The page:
There’s a simple explanation as to why Brenna Jordan does what she does.

She’s sitting at her drafting desk in her home studio in Lakeside, pen in hand, ink well at the ready.

“I’ve been in love with letters my entire life,” she says.

Perhaps that’s why she received a calligraphy kit as a Christmas gift when she was in grade school. Today, her love has grown into a hand-lettering business open for the past year - Calligraphy by Brenna.

It’s a craft that has been growing in popularity, she says - especially for wedding ephemera - despite this age of technology and typefaces available at our fingertips. Just take a look at the membership numbers for the group that holds onto its name like the ancient art form it promotes - The International Association of Master Penmen, Engrossers, and Teachers of Handwriting.

IAMPETH, as it is better known, has seen membership more than double to 1,200 in the past few years, Jordan said.

IAMPETH President Alesia Zorn, who lives in Oregon, said the growth is definitely a reaction to the times. “Much like the arts and crafts movement came about as a reaction to the Industrial Age, the interest in hand lettering and calligraphy is growing as a response to all of the digital options today,” she said. “There’s great growth in all branches of the ‘do it yourself’ movement. People are going back to doing things by hand.”

Jordan is scratching out the thicks and thins of her letters with a pointed pen tip held by an oblique pen holder, custom made by “master penman” Michael Sull. She’s going back and reworking her letters, which she says are “like faces. Once in a while they need some touch-up.”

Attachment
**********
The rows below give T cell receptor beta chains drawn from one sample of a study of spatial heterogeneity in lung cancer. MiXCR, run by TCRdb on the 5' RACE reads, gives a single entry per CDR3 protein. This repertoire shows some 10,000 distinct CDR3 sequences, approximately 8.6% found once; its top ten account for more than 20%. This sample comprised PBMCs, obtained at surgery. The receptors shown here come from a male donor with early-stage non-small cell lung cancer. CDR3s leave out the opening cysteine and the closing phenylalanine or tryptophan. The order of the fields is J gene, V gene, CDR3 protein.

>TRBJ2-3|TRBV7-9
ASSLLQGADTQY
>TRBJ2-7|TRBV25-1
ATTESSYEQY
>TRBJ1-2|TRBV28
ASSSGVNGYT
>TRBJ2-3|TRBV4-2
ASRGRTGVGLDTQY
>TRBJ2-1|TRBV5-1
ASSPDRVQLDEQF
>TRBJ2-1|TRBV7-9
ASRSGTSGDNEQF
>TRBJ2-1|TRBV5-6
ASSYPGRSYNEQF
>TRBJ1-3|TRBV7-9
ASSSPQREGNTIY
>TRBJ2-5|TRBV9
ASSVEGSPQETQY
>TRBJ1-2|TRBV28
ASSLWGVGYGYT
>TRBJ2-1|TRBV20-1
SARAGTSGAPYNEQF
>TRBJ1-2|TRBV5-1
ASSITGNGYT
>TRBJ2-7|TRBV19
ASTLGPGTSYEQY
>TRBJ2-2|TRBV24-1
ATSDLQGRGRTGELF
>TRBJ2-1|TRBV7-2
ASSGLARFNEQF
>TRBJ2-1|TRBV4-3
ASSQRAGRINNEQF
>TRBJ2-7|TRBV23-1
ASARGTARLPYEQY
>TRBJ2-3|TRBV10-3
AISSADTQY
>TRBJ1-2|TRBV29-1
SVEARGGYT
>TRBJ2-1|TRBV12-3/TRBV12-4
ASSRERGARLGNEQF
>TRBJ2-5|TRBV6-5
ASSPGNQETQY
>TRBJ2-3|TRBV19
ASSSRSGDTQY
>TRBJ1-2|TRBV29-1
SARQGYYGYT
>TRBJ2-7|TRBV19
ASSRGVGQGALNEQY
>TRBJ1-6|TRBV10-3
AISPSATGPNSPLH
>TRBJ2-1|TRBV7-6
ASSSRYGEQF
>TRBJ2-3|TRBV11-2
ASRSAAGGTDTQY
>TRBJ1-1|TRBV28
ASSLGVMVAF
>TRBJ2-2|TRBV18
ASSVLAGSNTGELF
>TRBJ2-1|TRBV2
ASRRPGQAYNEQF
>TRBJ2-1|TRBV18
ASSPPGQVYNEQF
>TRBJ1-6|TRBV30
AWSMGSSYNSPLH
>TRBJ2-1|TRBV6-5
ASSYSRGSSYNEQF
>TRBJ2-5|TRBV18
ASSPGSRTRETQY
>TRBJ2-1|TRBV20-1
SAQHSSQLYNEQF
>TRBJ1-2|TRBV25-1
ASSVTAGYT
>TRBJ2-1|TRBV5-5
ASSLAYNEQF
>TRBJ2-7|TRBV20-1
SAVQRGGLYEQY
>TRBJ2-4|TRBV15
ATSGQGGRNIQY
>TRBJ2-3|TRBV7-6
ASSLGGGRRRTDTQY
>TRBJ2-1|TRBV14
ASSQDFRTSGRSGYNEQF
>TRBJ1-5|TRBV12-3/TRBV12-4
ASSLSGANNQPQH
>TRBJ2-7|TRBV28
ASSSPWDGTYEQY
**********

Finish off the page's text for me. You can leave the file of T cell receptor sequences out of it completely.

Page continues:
People have cried in reaction to her work. They have hugged her. They have invited her to their weddings.

“When you do something by hand, they want to keep it forever,” Jordan said. “There’s just something about it that technology can’t bridge.”

She likes to keep an “organic” quality to her work, careful to not be so perfect that “it looks like a computer did it.”

Around the studio are wedding menus, invitation envelopes with addresses, programs, wooden hangers. There are also small note cards with messages; and leaves, birch bark and stones with her mark. Walls in her home are host to favorite quotes, done in her hand.

“I’ll letter anything,” she says easily. “I’m happy to be doing what I love.”

Her family of five moved from rural Two Harbors to Duluth a year ago. She and her husband Brent, a mechanical engineer, are busy with children ages 16, 13 and 10. But she knew she wanted to pick up calligraphy in full force again after putting it on the back burner while raising her kids.

That old calligraphy kit helped her land her first jobs. She became the go-to person for the fancy certificates handed out to athletes at her east central Minnesota high school. She did personal items for family and friends over the years. Now she’s taken the next step.

“I didn’t think I’d ever be doing it as a job,” she said.

Working from home, she gets input from her family. Her children have taken up lettering on and off. Brent comes up with ideas for items she can letter and sell.

“He’s my No. 1 cheerleader,” she said.

The bread-and-butter of her work is in weddings. She’s been going to wedding shows and using bridal magazines to promote her business. Hand lettering is popular because it makes an impression for couples around what can be the biggest day of their life, she said.

As she notes on her website: “People still crave the human touch, the time invested, and the personalized thought that moves to a slower rhythm.”

The marketing isn’t her thing, but it’s necessary. She knows she can’t rely just on word of mouth if she wants to stay busy. She’s found that Instagram is the best place to promote her work.

She takes classes and attends IAMPETH events. She went to its convention this summer, with nearly 300 other like minds. “They were kindred spirits who understood your passion,” she said.

Without the business, she’d still keep at it, this “natural way of expressing my love for words.”

“I try to write pretty as much as I can,” she says. “It makes the world a prettier place.”